Nicky Hayden was forced to withdraw from today's crucial MotoGP test in Valencia after discovering he has broken his right wrist in two places after a first corner crash in Sunday’s race.
The American initially thought he had escaped with no injuries when he was caught up in a first corner collision with factory Ducati team-mate Valentino Rossi, Randy de Puniet and Suzuki’s Alvaro Bautista.
He was in his leathers this morning and ready to begin testing Ducati’s new GP12, which features a conventional aluminium chassis, when he went for a final check-up at the Clinica Mobile.
Doctors then urged him to go to a hospital in Valencia for detailed scans, which revealed the right scaphoid and radius were broken in his right wrist.
The 2006 world champion said: "I woke up this morning and was still a little bit sore but I was ready to go out. I’d already got my leathers on and then I realised my hand was still pretty sore, so I went to the Clinica to get a painkiller and when I got down there they looked at my wrist and said it wasn’t right. I needed to get a proper scan on it at hospital and I found out that I’ve got a broken scaphoid and radius, so there’s certainly no testing for me."
Hayden said he would wait for specialists to assess his scans before deciding whether to undergo surgery, with the scaphoid bone notoriously difficult to heal.
He has until January 31 before winter testing resumes at the Sepang circuit in Malaysia and the Kentucky rider added: "We just talked to the doctors and we’re sending out some files to get some opinions but the scaphoid bone could heal because I have time but most likely it will need a screw or a pin in there. The scaphoid is very tricky, especially on the right wrist and you need to let it heal. It’s a bone that doesn’t get much blood circulation and it can take a while to heal. The right wrist is really important and that’s why I’m not going to play with it and test. I could probably shoot it up and try to test because it is important with some stuff to evaluate. Right now the bone is still in line and we don’t want it to shift and cause a big problem."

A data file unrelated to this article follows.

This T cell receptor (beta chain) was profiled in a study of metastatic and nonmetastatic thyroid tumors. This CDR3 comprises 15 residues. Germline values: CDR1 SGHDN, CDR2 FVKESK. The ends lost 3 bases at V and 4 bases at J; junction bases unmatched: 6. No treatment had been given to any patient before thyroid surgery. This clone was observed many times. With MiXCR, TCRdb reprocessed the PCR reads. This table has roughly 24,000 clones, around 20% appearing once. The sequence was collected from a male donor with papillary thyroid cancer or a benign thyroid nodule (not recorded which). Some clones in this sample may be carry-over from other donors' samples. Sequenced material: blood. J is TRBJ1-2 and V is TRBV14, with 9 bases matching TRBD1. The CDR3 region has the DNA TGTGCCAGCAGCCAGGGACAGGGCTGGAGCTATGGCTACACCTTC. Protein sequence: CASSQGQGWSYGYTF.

Hayden said it was frustrating to miss the opportunity to assess the GP12, which is running a conventional twin spar aluminium frame to improve front-end feeling and help reduce an understeer problem.
But he said recent tragic events in Sepang, where Marco Simoncelli lost his life in a horrific accident, put his injury into perspective.
He told MCN: "I’m pretty bummed out because obviously we’ve got to do a lot of work on the 1000 and Ducati has been doing a lot of work since I last rode the bike. It is frustrating but after what we’ve seen happen in the last couple of weeks I’m not going to complain too much about a broken wrist. Four guys crashing in Turn one could have been a lot worse and I am lucky it is the end of the season."